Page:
S. Erdem Aytaç and Ziya Öniş (2014) “Varieties of Populism in a Changing Global Context: The Divergent Paths of Erdoğan and Kirchnerismo”, Comparative Politics, 47:1, pp.41-59.


“Our emphasis in the present article has been on highlighting and accounting for divergent trajectories of the populist practice in two major emerging democracies. We contend that both the Kirchner governments of Argentina and the Erdoğan governments of Turkey closely fit to the populist pattern of rule, yet their policies point to a leftwing type of populism in Argentina and a right-wing type in Turkey. A mix of domestic and external factors was crucial for this differentiation. Specifically, we stress the importance of the legacy of failed economic policies preceding the rise of populist leaders, distinct integration patterns into the global economy, the strength of labor, and regional dynamics that legitimized certain policy trajectories. While much of the literature on populism has focused on Latin American cases, we introduce a cross-regional dimension to the study of populism, a framework which could be useful for evaluating different populist patterns of rule elsewhere.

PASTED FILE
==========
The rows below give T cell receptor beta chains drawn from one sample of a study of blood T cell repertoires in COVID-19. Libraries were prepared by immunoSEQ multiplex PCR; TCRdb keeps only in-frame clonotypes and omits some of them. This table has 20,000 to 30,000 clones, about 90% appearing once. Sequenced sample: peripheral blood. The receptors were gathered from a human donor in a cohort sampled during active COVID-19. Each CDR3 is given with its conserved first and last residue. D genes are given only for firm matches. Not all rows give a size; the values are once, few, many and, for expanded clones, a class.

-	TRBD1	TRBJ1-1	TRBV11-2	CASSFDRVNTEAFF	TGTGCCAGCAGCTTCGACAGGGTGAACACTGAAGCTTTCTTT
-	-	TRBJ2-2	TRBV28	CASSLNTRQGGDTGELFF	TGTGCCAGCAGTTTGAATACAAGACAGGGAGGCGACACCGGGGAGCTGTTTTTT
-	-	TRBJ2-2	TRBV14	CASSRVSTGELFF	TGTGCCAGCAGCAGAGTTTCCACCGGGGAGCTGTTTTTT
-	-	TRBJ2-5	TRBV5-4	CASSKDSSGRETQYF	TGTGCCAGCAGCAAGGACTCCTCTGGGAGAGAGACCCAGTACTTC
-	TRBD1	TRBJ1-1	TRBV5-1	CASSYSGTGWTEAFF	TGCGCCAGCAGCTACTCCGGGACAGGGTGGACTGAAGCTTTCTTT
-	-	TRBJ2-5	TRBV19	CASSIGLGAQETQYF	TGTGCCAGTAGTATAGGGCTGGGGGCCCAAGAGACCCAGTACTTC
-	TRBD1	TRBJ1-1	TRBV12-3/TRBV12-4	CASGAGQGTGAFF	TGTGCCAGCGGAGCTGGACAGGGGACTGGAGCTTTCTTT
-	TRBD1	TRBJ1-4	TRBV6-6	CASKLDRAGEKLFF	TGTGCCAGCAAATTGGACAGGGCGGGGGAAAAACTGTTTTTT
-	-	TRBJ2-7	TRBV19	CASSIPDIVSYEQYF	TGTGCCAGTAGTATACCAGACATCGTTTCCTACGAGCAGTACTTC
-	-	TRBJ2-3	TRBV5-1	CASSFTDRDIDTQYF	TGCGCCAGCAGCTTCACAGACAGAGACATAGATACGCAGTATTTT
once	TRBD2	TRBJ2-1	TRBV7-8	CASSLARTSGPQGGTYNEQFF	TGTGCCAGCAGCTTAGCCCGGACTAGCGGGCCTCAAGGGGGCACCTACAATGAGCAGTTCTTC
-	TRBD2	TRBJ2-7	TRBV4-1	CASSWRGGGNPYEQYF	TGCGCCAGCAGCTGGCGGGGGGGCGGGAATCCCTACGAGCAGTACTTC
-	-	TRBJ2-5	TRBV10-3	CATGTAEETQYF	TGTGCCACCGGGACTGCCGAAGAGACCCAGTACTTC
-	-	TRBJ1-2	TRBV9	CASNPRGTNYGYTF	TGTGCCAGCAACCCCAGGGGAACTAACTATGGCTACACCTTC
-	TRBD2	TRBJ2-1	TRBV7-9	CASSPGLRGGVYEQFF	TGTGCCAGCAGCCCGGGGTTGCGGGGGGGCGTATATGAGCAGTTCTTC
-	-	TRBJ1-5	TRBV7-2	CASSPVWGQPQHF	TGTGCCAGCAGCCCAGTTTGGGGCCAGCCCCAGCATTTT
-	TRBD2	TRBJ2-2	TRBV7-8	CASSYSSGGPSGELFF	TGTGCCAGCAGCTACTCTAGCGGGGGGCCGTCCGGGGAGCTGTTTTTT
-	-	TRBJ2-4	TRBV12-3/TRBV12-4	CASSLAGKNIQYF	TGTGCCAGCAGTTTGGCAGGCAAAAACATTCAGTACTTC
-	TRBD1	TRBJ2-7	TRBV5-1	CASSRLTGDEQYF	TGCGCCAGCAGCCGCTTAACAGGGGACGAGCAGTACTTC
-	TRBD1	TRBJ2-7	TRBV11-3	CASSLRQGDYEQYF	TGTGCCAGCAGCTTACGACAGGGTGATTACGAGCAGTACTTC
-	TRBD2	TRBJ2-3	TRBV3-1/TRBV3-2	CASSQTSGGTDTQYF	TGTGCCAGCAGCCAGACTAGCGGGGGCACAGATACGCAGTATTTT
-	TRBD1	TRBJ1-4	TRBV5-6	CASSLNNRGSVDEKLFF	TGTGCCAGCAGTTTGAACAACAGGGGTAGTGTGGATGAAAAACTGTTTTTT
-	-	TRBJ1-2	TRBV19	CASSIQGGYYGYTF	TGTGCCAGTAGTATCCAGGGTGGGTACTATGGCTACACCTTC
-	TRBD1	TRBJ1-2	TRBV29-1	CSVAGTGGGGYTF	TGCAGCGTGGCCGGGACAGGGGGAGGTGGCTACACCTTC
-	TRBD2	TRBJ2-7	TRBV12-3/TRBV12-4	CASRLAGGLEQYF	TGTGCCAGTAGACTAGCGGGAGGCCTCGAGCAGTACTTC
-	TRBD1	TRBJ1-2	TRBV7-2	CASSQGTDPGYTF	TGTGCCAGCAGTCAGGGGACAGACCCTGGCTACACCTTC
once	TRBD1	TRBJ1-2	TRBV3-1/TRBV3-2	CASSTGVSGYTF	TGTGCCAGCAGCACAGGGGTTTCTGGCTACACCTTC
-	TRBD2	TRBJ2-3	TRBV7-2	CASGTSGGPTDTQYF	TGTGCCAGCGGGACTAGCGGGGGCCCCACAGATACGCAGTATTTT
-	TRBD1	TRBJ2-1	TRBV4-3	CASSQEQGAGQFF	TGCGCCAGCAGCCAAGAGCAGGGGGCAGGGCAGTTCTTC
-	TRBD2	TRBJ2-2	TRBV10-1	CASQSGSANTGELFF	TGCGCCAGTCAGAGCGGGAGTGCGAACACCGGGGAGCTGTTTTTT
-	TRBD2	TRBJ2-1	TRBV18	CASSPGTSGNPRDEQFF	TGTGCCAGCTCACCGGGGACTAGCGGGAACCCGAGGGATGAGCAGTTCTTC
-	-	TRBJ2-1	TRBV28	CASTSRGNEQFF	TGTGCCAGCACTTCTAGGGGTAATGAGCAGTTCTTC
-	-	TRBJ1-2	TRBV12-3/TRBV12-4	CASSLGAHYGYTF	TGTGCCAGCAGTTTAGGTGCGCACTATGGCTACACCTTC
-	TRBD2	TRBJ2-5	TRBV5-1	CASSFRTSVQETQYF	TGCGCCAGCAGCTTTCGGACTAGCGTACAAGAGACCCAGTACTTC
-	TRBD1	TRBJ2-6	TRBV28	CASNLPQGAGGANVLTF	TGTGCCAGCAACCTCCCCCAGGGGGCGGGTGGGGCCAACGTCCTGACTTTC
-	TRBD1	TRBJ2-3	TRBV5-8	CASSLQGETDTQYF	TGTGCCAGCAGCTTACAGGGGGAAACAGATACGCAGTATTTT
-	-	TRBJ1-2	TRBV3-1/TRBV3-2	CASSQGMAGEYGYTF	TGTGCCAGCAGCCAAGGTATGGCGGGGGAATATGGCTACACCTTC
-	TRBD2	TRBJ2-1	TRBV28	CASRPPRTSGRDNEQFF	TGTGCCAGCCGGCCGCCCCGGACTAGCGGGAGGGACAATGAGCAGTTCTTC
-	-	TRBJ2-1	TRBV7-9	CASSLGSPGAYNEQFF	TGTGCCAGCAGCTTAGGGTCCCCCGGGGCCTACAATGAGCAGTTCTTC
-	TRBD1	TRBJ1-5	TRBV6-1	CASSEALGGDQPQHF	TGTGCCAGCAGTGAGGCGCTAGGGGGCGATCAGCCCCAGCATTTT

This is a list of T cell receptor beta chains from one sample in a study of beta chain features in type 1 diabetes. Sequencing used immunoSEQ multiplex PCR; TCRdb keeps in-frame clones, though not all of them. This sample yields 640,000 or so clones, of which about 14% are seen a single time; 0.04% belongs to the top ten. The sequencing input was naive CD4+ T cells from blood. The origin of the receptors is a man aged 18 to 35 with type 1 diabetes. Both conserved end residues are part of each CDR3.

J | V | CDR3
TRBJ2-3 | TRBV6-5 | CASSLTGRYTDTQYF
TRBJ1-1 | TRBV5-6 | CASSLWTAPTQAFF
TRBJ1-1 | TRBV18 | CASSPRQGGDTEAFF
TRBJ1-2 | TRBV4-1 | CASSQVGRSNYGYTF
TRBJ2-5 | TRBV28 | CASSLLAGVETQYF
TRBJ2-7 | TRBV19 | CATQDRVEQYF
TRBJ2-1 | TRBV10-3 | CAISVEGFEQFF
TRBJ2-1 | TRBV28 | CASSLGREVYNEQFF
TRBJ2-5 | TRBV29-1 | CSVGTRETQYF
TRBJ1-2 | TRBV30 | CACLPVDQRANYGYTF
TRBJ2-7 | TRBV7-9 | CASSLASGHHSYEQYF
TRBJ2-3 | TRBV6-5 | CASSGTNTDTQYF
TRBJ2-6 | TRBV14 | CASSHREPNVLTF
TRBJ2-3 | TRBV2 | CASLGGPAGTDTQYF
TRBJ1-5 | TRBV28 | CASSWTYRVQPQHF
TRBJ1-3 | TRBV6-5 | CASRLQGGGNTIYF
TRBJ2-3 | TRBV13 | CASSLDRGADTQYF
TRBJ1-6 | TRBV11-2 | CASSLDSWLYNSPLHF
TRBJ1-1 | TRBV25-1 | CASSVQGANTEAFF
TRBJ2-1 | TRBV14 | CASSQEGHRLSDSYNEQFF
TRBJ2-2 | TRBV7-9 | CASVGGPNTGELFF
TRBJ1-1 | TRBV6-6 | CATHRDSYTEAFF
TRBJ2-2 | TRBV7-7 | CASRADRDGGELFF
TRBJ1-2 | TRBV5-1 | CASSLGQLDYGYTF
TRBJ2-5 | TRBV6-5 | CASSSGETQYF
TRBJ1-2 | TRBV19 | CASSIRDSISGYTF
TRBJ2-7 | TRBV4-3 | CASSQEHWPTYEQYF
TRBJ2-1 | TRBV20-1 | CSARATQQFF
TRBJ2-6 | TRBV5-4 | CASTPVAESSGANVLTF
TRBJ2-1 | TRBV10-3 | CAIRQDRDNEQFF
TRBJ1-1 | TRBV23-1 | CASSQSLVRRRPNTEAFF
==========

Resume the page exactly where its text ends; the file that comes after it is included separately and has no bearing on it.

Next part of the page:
We should not assume that the left- or right-wing versions of populism depicted in the present study are necessarily stable. A major challenge to the populist equilibrium concerns the question of sustainability. In Turkey, the Erdoğan governments clearly benefited from large-scale capital inflows, especially during the favorable global liquidity environment between 2002 and 2008. The interruption of these inflows during the crisis of 2008–09, however, dealt a serious blow to the Turkish economy and to the support for the AKP government. The economy contracted by